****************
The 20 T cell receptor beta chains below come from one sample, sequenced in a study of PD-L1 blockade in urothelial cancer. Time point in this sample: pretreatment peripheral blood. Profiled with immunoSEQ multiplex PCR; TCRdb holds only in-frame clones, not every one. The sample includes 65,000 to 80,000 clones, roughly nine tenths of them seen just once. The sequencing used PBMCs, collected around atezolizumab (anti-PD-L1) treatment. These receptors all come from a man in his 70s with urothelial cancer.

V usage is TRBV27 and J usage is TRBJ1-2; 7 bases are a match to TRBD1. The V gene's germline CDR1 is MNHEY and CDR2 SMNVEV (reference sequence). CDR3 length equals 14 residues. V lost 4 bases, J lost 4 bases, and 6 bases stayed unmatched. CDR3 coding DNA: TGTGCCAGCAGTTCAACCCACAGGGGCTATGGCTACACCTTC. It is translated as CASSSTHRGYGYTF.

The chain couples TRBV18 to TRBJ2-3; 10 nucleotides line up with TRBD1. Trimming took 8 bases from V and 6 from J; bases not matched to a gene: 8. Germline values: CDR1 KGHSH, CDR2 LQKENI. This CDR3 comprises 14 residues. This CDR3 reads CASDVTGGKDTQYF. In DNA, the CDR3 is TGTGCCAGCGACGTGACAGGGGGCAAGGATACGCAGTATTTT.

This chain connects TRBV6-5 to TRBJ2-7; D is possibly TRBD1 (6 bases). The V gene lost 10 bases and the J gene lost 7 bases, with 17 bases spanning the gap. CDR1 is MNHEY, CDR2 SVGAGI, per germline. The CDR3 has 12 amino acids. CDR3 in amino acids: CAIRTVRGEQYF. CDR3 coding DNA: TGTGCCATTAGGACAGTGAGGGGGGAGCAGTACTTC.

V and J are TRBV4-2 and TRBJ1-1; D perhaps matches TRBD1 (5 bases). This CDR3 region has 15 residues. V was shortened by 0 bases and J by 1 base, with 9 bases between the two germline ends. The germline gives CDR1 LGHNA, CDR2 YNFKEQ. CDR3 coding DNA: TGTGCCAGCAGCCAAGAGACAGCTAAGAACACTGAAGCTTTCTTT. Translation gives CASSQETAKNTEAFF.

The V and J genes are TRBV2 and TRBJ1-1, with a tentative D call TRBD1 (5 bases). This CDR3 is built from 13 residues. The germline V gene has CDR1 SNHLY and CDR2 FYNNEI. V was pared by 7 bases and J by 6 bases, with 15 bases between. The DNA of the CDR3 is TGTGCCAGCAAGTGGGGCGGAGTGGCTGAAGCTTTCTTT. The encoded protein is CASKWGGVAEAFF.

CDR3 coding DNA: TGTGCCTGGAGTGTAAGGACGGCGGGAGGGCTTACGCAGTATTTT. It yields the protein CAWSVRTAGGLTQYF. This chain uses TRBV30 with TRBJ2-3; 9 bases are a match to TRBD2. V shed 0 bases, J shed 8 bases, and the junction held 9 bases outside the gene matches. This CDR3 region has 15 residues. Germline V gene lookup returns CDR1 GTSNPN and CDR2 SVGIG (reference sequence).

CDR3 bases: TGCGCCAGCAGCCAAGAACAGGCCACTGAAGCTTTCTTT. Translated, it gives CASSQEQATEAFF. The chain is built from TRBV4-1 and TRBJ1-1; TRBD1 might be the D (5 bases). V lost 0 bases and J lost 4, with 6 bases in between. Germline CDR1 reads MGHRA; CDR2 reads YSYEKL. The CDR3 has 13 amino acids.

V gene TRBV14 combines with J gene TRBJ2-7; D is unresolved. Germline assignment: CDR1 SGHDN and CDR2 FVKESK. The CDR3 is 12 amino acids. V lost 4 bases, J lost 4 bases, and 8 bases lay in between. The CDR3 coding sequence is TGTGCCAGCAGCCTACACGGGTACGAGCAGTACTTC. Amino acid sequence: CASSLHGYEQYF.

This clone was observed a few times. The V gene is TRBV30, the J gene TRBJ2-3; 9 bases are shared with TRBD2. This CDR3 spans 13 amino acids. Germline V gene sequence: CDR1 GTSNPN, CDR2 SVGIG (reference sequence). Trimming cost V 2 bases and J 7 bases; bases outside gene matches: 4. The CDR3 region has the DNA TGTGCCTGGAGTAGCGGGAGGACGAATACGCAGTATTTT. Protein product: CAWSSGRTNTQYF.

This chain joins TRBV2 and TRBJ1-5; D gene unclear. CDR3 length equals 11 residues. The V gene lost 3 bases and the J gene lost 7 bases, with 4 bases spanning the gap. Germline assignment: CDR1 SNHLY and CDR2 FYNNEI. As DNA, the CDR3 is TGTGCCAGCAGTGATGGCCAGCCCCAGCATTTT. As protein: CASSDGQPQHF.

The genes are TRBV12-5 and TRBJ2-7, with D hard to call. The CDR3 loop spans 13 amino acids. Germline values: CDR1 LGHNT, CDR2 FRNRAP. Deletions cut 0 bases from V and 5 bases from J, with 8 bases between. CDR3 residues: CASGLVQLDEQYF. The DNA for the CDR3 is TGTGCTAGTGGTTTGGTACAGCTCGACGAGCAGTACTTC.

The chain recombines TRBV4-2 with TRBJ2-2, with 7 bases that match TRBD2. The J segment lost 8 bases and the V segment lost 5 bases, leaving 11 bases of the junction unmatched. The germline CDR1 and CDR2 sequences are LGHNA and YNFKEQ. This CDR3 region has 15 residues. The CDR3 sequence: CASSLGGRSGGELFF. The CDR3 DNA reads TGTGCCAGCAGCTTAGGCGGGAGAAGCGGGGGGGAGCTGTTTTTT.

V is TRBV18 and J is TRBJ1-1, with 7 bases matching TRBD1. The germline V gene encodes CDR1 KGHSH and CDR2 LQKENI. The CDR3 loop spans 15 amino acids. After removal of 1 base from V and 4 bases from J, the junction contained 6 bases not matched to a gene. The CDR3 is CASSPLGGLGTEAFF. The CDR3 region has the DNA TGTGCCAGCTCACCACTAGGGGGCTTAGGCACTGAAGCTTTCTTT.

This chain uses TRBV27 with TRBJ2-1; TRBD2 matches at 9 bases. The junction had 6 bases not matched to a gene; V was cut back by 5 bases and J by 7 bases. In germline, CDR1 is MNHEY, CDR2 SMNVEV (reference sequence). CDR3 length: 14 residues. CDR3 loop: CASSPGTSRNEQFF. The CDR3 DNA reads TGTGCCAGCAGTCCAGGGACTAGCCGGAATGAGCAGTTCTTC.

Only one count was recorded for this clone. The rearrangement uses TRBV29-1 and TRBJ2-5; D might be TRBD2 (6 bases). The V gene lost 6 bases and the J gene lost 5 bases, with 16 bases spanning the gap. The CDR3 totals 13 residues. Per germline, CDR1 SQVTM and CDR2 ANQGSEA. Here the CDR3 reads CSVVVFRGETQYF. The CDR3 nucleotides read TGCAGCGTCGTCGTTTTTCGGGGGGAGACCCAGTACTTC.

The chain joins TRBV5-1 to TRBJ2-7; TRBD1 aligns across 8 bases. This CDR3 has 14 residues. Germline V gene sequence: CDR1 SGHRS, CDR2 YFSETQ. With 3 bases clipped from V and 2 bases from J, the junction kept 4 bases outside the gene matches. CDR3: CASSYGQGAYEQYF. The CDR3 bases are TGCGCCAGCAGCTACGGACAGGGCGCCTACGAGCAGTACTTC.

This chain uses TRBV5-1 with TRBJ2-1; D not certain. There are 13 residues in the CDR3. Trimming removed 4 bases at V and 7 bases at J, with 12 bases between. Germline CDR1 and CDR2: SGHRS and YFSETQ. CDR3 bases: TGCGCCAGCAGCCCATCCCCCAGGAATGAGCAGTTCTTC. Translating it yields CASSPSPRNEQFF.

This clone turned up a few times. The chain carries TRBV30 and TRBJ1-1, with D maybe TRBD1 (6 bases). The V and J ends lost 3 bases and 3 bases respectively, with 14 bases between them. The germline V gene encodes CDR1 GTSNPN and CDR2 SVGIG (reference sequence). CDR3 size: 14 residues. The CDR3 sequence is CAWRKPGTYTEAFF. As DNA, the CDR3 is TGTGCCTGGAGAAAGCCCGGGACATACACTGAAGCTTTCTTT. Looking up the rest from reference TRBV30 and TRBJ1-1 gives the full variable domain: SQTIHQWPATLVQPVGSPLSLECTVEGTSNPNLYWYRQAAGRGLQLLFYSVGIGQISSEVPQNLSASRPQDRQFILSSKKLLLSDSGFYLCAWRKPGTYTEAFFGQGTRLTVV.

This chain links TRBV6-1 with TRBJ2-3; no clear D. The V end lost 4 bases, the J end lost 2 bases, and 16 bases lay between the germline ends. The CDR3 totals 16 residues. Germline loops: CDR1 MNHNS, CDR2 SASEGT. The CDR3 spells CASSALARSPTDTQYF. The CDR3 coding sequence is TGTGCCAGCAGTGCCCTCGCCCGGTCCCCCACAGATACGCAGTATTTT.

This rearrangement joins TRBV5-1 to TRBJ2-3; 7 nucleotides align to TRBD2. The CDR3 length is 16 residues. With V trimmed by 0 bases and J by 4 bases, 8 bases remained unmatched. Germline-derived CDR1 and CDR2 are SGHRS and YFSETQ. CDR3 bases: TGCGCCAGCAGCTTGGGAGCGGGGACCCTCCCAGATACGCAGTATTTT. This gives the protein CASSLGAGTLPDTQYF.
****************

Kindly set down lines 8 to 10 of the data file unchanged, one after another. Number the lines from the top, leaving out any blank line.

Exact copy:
CDR3 bases: TGCGCCAGCAGCCAAGAACAGGCCACTGAAGCTTTCTTT. Translated, it gives CASSQEQATEAFF. The chain is built from TRBV4-1 and TRBJ1-1; TRBD1 might be the D (5 bases). V lost 0 bases and J lost 4, with 6 bases in between. Germline CDR1 reads MGHRA; CDR2 reads YSYEKL. The CDR3 has 13 amino acids.

V gene TRBV14 combines with J gene TRBJ2-7; D is unresolved. Germline assignment: CDR1 SGHDN and CDR2 FVKESK. The CDR3 is 12 amino acids. V lost 4 bases, J lost 4 bases, and 8 bases lay in between. The CDR3 coding sequence is TGTGCCAGCAGCCTACACGGGTACGAGCAGTACTTC. Amino acid sequence: CASSLHGYEQYF.

This clone was observed a few times. The V gene is TRBV30, the J gene TRBJ2-3; 9 bases are shared with TRBD2. This CDR3 spans 13 amino acids. Germline V gene sequence: CDR1 GTSNPN, CDR2 SVGIG (reference sequence). Trimming cost V 2 bases and J 7 bases; bases outside gene matches: 4. The CDR3 region has the DNA TGTGCCTGGAGTAGCGGGAGGACGAATACGCAGTATTTT. Protein product: CAWSSGRTNTQYF.